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Old July 31st 08, 04:52 AM posted to
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Default Thin Film Coating Material

Thin Film Coating Material and vacuum coating processes use vacuum
technology to create a sub-atmospheric pressure environment and an
atomic or molecular condensable vapor source to deposit thin films and
coatings. The vapor source may be from a solid or liquid surface
(physical vapor deposition - PVD), or from a chemical vapor precursor
(chemical vapor deposition - CVD).
Thin-film optics is the branch of optics that deals with very thin
structured layers of different materials. In order to exhibit thin-
film optics, the thickness of the layers of material must be on the
order of the wavelengths of visible light (about 500 nm). Layers at
this scale can have remarkable reflective properties due to light wave
interference and the difference in refractive index between the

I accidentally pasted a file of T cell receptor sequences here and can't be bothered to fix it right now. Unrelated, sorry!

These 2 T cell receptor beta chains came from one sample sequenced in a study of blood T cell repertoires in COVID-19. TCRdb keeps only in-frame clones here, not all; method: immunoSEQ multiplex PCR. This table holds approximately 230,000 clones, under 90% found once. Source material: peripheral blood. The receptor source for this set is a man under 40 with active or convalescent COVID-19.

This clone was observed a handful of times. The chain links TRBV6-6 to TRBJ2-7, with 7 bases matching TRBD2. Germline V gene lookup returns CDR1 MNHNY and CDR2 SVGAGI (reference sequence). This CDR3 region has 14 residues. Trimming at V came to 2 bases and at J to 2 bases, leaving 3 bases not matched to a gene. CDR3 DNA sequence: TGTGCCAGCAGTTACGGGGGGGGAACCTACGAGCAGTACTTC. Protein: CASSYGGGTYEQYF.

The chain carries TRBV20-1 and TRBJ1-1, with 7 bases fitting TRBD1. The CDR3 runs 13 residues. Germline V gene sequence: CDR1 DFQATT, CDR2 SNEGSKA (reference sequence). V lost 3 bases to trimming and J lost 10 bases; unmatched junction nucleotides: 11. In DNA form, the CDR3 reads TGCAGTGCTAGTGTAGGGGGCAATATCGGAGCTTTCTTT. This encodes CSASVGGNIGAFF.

layers, the air, and the substrate. These effects alter the way the
optic reflects and transmits light. This effect is observable in soap
bubbles and oil slicks.
More general periodic structures, not limited to planar layers, are
known as photonic crystals.
In manufacturing, thin film layers can be achieved through the
deposition of one or more thin layers of material onto a substrate
(usually glass), most often by a physical vapor deposition process
such as evaporative or sputter deposition, or a chemical process such
as chemical vapor deposition. These thin films are used to create
optical coatings.
This process is used to create low-emissive panes of glass for houses
and cars, anti-reflective coatings on glasses, reflective baffles on
car headlights, and for high precision optical filters and mirrors.
Another application of these coatings is spatial filtering.[1]
Thin-film layers are common in the natural world. Their effects
produce colors seen in soap bubbles and oil slicks, as well as in some
animals. For example, the light collecting tapetum lucidum of many
nocturnal species and the photophores of bioluminescent squid (e.g.
the Bobtail squid). In many cases, iridescent colors that were once
thought to result from planar layers, such as in opals, peacocks, and
the Blue Morpho butterfly, turn out to result from more complex
periodic photonic-crystal structures.
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